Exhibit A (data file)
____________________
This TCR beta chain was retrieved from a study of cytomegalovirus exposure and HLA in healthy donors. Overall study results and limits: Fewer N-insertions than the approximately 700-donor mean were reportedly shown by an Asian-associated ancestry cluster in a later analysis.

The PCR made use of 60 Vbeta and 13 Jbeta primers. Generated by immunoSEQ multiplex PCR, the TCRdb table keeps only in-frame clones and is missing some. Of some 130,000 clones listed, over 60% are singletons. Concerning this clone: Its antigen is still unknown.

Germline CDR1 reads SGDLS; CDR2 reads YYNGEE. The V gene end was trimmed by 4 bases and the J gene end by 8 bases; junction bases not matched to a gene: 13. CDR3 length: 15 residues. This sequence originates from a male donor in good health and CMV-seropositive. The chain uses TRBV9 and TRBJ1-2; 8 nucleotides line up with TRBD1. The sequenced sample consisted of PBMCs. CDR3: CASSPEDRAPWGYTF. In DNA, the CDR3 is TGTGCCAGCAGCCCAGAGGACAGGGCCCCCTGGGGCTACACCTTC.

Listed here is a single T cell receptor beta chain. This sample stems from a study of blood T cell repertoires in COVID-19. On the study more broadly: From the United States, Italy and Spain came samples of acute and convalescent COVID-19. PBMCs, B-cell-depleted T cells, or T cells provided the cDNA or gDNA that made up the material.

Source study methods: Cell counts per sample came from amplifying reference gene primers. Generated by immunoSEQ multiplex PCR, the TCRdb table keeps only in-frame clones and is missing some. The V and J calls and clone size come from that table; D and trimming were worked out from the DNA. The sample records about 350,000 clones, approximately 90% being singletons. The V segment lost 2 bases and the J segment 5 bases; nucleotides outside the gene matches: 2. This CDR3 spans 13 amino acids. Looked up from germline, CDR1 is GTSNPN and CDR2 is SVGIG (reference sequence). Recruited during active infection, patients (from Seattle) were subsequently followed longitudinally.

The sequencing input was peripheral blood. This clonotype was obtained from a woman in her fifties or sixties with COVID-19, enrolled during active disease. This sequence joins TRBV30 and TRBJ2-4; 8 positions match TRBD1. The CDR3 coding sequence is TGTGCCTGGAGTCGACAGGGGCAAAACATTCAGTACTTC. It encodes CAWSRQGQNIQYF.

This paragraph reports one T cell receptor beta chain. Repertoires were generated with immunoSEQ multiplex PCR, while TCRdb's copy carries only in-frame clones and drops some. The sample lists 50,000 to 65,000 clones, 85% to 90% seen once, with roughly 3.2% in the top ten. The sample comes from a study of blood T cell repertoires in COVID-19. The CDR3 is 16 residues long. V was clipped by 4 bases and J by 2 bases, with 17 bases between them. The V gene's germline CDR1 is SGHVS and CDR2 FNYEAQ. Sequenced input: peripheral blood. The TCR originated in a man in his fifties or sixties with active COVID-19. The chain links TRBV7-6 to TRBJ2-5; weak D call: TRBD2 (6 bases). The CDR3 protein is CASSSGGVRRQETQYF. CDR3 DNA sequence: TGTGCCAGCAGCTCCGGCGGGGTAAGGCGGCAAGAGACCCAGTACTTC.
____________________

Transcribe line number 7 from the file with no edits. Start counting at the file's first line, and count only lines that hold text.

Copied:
This paragraph reports one T cell receptor beta chain. Repertoires were generated with immunoSEQ multiplex PCR, while TCRdb's copy carries only in-frame clones and drops some. The sample lists 50,000 to 65,000 clones, 85% to 90% seen once, with roughly 3.2% in the top ten. The sample comes from a study of blood T cell repertoires in COVID-19. The CDR3 is 16 residues long. V was clipped by 4 bases and J by 2 bases, with 17 bases between them. The V gene's germline CDR1 is SGHVS and CDR2 FNYEAQ. Sequenced input: peripheral blood. The TCR originated in a man in his fifties or sixties with active COVID-19. The chain links TRBV7-6 to TRBJ2-5; weak D call: TRBD2 (6 bases). The CDR3 protein is CASSSGGVRRQETQYF. CDR3 DNA sequence: TGTGCCAGCAGCTCCGGCGGGGTAAGGCGGCAAGAGACCCAGTACTTC.